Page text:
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Stand By Me

My Reading Life by Pat Conroy (Nan A. Talese/Doubleday; $25.00; 192 pages)

“I was born into the century in which novels lost their stories…”

Pat Conroy is the ultra-successful author who has been disparaged by some as a mere “storyteller” and “Southern writer.”   Both are labels he gladly accepts, in fact he revels in the descriptions that are often used to damn him with faint praise.   Conroy is a writer who has remained true to his craft, to his own personal style even if it is not the fashion of the hour or day with critics.   Fortunately, writers are not politicians who must appeal to the majority; nor need they comport with the latest trends.

For this reviewer, Conroy is far from being a minor writer.   In fact, his true story My Losing Season remains as perhaps the best sports-related memoir ever written, one that fairly balances the rewards, life lessons and harsh punishments of competition.   My Losing Season chronicled Conroy’s role as a successful athlete on a far from winning basketball team at The Citadel.   Anyone who has played competitive sports at any level will recognize themselves in the eyes of the young and still naive Conroy.

This memoir might well have been titled My Life in Books, My Favorite Authors and Books, or In Defense of Great Writing.   Conroy, now in his mid-sixties, claims to have read 200 pages a day since early in high school.   In My Reading Life, he gets to serve as the reader-reviewer-judge of a lifetime of books.   He is clearly partial to the works of southern male writers, some of whom served as his instructors or idols, and all of whom served as substitute father figures.   Which brings us to the one big problem with this memoir…  Anyone who saw the film or read the book The Great Santini knows how much Conroy hated his father.   Everyone knows that and yet in this memoir Conroy constantly drags the dead horse of his hatred for his father around, as if it were some type of perverse trophy.   His father has been long-buried, so when is Conroy going to be satisfied with putting his sad childhood to rest?   Enough already.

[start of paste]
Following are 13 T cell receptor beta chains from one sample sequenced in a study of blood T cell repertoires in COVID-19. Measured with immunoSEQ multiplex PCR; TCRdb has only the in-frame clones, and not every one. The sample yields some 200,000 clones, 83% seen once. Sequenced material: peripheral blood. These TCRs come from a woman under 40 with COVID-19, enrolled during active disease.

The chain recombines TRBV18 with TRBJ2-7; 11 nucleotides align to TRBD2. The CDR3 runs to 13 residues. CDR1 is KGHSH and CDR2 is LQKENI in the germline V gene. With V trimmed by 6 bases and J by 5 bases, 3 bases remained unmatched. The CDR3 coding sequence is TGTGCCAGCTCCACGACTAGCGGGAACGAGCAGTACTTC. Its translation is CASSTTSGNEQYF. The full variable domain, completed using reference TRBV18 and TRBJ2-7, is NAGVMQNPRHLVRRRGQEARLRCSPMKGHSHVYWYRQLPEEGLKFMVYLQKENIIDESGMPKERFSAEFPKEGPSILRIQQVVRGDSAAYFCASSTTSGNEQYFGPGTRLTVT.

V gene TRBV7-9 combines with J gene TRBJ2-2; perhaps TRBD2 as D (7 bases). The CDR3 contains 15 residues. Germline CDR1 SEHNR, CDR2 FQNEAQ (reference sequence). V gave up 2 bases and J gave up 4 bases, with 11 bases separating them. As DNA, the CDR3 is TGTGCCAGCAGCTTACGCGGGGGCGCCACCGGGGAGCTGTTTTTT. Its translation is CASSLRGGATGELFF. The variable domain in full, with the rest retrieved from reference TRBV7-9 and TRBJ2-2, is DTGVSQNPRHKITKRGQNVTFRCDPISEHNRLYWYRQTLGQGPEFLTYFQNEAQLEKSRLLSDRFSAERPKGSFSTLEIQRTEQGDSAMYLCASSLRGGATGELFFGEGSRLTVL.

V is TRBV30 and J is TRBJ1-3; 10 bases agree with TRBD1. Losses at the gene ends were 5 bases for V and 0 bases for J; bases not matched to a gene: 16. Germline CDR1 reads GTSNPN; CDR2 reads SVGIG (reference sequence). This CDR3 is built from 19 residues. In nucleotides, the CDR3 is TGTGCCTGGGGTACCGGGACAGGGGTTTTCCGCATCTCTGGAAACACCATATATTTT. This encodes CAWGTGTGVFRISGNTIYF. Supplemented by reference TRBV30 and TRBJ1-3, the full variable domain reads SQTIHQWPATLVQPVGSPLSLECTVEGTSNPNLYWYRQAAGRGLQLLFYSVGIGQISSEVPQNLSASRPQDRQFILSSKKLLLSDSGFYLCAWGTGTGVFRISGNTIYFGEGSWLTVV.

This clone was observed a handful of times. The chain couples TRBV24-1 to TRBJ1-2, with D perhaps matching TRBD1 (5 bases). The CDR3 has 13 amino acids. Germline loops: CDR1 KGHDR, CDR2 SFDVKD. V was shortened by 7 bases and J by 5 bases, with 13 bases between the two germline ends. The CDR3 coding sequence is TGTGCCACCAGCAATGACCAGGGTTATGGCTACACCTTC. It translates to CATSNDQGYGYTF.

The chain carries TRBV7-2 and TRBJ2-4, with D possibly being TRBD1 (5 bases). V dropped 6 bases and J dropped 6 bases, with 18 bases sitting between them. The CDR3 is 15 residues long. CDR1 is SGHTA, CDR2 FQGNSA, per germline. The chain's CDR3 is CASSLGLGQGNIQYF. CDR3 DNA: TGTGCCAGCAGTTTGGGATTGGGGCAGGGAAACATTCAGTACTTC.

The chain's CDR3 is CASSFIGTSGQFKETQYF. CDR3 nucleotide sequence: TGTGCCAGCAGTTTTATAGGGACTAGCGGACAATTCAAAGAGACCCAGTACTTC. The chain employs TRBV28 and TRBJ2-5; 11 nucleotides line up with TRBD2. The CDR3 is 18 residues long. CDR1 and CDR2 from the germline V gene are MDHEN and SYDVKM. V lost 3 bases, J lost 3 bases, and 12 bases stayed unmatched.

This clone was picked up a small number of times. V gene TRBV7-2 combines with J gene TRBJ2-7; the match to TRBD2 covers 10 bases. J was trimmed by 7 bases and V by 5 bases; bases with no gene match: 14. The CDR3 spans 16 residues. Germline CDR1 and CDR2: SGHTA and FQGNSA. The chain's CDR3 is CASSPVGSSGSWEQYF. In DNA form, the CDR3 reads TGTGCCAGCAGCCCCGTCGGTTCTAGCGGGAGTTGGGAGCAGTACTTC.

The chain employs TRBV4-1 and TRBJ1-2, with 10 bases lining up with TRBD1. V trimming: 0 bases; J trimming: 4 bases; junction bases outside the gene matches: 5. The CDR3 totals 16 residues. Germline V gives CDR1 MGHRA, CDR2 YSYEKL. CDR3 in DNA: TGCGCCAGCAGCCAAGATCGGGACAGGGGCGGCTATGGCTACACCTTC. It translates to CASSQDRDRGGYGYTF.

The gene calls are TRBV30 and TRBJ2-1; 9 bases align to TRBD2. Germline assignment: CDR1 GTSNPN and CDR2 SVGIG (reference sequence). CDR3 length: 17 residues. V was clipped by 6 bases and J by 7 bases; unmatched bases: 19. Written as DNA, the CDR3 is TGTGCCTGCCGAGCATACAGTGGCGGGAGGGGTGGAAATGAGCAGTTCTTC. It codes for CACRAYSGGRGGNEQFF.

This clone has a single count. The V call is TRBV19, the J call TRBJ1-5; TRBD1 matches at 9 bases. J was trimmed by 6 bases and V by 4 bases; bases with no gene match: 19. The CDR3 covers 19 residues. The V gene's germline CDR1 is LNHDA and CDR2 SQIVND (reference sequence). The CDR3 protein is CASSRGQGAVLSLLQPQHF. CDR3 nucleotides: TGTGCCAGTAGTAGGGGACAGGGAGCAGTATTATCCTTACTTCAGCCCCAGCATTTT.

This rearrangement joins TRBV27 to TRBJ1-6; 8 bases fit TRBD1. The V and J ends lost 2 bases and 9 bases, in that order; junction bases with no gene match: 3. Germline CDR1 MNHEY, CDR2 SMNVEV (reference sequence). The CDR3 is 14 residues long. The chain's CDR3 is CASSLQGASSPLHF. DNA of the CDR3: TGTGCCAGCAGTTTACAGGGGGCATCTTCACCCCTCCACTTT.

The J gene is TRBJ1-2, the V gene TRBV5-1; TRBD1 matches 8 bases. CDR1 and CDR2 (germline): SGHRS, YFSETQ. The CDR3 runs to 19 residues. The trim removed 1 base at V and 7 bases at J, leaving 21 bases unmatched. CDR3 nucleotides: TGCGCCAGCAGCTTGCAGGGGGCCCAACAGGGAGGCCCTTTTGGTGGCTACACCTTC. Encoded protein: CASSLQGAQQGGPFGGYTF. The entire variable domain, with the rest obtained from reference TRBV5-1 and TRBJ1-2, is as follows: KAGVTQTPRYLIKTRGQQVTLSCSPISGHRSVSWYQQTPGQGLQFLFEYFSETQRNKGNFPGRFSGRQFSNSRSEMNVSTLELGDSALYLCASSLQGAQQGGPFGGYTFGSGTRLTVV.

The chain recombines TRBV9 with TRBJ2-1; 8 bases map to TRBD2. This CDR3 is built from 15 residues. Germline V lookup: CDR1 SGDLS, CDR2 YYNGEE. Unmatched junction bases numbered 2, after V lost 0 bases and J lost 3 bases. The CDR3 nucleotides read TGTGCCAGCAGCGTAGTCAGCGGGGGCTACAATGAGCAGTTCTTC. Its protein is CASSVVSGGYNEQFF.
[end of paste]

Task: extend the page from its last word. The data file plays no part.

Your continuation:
To his credit, Conroy does not idolize all of the authors he references in this work.   Clearly he never “got” whatever it is that was supposed to be so strong and moving in the works of Ernest Hemingway, and he quite accurately points out that Hemingway’s skills – however one measured them – quickly eroded.   Conroy also paints a cold picture of the hazards of fame, something that – if it should come either too early or is poorly timed – can paralyze a writer like Hemingway or James Dickey.

Conroy does pay fine tribute to three writers, two male and one female:  Thomas Wolfe (not to be confused with Tom Wolfe), Leo Tolstoy and Margaret Mitchell.   Atlantans will find the book worth purchasing simply for Conroy’s profile of Mitchell, his mother’s cultural idol.   Conroy’s mother attended the Atlanta premier of Gone With the Wind, and taught him to hate General Sherman with every fibre of his then-young being.

Of Tolstoy, Conroy writes, “…Tolstoy makes us strive to be better people:  better husbands and wives, children and friends…  Reading Tolstoy, you will encounter a novelist who fell in love with his world and everything he saw and felt in it.”   He also makes the case that with Tolstoy, “There has never been a writer of his mastery who wrote with such clarity and ease.”   This reader wonders, however, whether one could rate a Tolstoy above an English writer whose name was William Shakespeare?